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MonkeyNotes-Maggie: A Girl of the Streets by Stephen Crane
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Chapter 8

Maggie begins to hate all her dresses after she begins to go out with Pete. Her mother screams at her for tending to herself so much. Maggie thinks if only she can dress nicely, she will be cherished and loved. She hates the sweatshop where she works. The women who have been there a long time are grizzled with all the hard work. She begins to worry about losing her beauty in the factory. She hates the boss at her work who sits around all day complaining about the women not working hard enough when he pays them five dollars a week. Maggie wishes she had a friend so she could share stories about Pete.

Pete is like a "golden sun to Maggie." He takes her to all forms of popular entertainment. He takes her to a dime museum where they gawk at freaks. He takes her to the Central Park Menagerie and watches her enjoy herself. When he sees a monkey get picked on by other monkeys, he cheers the little monkey on, trying to get it to fight back. He takes her to the Museum of Art and stands around taunting the guards. He canít understand the use of so many jugs. During the evenings, he takes her to plays. Maggie loves the plays most. She and all the other members of the audience cheer on the virtuous heroines and catcall to the vicious villains. The hero always goes from poverty to wealth in these plays. When Maggie leaves the plays, she is always happier. She rejoices over "the way in which the poor and virtuous eventually surmounted the wealthy and wicked." She always wonders after a play if she can imitate the heroineís culture and refinement, even if she has been raised in a tenement house and works in a shirt factory.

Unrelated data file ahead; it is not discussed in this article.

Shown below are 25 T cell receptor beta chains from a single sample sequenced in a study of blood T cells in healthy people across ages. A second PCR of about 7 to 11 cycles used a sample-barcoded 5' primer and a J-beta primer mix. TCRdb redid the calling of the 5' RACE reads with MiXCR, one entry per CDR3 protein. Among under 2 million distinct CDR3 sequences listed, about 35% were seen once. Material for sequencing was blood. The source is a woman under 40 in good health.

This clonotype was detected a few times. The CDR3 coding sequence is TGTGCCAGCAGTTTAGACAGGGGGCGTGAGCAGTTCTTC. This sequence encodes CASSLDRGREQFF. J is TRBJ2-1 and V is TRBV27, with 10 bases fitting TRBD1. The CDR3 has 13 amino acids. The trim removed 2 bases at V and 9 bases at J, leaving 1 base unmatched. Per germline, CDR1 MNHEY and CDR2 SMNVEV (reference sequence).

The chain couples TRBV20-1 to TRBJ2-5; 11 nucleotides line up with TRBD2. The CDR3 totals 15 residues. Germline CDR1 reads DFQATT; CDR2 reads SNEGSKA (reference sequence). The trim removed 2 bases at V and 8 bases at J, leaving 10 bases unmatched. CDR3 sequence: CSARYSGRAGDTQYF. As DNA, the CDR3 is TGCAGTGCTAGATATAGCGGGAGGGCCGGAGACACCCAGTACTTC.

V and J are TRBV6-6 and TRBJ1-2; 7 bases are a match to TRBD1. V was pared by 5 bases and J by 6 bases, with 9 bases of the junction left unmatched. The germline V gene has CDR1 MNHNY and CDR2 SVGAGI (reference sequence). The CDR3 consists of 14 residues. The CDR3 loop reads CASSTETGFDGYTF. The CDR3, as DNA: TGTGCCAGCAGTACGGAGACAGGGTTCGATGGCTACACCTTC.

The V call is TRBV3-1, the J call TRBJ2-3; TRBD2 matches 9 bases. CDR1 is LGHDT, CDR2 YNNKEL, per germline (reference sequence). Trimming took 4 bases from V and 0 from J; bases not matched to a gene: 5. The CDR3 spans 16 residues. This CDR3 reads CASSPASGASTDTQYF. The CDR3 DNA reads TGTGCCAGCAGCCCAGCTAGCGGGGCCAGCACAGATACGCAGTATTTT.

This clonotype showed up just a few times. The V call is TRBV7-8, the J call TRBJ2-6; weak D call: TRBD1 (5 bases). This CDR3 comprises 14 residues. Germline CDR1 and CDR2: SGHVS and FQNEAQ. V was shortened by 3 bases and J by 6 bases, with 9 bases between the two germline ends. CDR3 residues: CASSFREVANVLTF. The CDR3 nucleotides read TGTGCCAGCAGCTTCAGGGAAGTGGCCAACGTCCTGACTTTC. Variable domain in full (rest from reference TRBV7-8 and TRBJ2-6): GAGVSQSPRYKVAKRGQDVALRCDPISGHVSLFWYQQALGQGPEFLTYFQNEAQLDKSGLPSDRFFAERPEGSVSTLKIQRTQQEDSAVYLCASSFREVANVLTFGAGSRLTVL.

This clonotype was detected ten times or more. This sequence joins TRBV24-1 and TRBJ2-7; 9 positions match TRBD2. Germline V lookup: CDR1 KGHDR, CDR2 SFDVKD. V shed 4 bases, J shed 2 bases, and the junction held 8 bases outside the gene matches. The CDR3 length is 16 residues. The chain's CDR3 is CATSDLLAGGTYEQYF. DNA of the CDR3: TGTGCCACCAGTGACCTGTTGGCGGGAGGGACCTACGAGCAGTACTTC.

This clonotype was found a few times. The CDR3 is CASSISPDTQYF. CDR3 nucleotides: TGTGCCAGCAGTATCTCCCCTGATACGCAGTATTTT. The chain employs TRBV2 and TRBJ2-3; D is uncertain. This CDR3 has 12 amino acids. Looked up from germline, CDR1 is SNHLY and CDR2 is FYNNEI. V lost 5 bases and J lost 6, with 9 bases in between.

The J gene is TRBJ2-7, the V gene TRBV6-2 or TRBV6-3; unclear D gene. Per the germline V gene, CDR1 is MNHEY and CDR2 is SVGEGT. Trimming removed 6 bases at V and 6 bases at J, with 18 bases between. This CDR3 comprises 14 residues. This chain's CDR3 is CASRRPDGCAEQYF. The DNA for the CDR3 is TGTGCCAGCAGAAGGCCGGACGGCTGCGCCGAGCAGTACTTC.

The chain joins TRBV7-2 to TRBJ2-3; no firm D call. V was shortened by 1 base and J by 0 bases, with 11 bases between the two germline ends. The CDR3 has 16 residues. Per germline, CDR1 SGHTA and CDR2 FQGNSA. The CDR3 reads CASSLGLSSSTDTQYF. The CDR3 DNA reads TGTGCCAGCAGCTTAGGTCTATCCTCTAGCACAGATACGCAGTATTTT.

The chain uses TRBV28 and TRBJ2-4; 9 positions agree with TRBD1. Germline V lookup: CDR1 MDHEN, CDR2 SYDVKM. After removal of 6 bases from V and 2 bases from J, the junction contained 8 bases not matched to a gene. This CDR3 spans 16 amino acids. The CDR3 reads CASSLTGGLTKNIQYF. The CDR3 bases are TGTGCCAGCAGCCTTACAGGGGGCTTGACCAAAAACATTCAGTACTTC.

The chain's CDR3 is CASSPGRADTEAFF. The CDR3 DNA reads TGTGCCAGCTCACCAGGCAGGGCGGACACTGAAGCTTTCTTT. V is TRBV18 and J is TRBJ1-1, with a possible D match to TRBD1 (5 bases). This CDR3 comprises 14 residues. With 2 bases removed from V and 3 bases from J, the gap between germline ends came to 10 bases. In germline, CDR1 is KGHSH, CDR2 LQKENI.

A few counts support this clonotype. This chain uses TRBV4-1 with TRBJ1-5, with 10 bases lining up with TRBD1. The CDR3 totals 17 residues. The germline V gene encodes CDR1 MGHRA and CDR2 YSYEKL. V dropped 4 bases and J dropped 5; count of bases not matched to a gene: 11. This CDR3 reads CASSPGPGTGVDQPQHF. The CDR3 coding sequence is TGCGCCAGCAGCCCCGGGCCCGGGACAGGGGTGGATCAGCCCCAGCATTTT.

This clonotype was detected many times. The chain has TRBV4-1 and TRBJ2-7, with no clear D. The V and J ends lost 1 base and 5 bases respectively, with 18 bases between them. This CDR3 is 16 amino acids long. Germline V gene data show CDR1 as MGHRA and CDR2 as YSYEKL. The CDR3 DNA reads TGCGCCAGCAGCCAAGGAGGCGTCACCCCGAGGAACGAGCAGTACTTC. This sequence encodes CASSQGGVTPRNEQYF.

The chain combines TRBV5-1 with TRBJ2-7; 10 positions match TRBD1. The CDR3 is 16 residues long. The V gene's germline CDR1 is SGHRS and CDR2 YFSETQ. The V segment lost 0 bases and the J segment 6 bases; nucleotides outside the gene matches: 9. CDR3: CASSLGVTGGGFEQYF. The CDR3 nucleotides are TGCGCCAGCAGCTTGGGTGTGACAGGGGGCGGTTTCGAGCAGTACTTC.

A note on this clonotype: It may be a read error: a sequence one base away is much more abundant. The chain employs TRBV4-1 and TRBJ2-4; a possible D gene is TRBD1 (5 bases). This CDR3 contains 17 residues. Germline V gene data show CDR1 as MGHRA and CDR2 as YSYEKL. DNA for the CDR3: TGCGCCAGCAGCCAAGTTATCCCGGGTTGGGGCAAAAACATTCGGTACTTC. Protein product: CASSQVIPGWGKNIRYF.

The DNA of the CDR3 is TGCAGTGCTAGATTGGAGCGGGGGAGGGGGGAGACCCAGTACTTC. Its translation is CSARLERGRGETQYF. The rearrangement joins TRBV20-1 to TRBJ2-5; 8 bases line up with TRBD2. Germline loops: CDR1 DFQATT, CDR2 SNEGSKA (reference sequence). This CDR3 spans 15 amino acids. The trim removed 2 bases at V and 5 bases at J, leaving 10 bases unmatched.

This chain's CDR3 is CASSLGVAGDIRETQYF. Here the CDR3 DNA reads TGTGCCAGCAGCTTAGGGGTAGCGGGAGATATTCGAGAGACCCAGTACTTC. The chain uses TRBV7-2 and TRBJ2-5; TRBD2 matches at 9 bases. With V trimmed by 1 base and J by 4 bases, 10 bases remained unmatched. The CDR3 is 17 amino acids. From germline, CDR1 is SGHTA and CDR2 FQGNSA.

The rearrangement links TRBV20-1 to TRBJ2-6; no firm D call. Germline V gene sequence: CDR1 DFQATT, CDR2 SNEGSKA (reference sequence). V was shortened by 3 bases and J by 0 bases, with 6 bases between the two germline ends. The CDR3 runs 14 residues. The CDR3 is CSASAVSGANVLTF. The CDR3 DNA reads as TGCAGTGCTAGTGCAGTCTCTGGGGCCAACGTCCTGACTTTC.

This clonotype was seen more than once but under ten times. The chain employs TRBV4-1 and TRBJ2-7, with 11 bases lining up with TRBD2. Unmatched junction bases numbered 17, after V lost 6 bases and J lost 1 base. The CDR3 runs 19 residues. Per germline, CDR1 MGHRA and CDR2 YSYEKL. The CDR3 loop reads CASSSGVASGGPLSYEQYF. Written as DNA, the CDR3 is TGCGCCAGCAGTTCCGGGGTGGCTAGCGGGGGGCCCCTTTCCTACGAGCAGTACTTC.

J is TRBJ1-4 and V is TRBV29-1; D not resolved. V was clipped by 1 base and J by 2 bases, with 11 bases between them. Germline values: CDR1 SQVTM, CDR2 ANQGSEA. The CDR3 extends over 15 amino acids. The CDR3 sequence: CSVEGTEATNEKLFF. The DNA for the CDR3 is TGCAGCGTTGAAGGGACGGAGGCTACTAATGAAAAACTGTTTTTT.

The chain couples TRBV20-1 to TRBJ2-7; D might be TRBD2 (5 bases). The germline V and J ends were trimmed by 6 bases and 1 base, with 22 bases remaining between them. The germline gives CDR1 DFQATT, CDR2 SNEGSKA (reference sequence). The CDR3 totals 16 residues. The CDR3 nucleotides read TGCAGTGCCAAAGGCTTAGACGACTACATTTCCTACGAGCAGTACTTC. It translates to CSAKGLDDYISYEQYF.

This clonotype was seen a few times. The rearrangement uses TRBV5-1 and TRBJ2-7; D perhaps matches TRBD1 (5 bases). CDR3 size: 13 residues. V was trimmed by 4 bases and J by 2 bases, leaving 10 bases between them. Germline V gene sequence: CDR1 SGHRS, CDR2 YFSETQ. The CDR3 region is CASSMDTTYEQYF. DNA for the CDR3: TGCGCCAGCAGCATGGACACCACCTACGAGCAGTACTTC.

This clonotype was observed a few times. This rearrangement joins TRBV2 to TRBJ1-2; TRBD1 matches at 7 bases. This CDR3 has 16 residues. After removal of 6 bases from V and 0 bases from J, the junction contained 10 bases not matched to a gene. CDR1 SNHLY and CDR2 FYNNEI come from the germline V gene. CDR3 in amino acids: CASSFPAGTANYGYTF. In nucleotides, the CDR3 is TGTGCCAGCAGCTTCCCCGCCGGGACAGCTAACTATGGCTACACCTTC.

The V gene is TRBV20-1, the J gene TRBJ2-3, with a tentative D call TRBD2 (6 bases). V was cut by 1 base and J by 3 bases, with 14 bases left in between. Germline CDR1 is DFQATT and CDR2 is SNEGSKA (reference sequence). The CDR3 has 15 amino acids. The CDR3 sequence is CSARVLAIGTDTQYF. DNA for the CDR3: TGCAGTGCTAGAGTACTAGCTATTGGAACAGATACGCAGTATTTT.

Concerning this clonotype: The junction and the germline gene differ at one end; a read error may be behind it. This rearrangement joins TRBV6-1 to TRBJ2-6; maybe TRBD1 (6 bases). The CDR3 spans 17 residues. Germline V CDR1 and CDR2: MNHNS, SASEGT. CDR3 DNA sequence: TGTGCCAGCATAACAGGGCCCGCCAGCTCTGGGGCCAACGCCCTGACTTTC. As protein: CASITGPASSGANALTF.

Notes

Crane continues the ironic treatment of popular entertainment in this chapter. As Pete takes Maggie to all the public forms of entertainment he can think of, Crane gets the chance to show their insidious affect on poor people like Maggie. As soon as Maggie goes to the hall with Pete, she begins to think she must have better clothes. She is taken up with the idea that if she can only buy the right clothes, she will be "forever cherished and watched over" by someone who loves her. She begins to worry about her looks. She knows they wonít last while she works in the sweatshop. She beings to "see the bloom upon her cheeks as valuable." Here, Maggie is learning that good looks are a sort of commodity.

Pete takes Maggie to the zoo, called then the Central Park Menagerie, and to the Museum of Arts. While Maggie loves all that she sees, Pete stands around bored. He goads the guards and exclaims over the nonsense of putting a bunch of jugs on display. The plays are the forms of popular entertainment which give Crane the most material for ironic portraiture. The plays are melodramas, depicting morality as simple divisions between virtue and vice, virtue always being prettier and always winning in the end. Crane notes that even the most criminal-looking members of the audience cheer for the underdog to win and for the bad guy to be punished. Such a simplistic view of reality will do nothing to prepare Maggie for the life she will be living. It is a form of escape which leaves the viewer with no vision of how to make life more livable.

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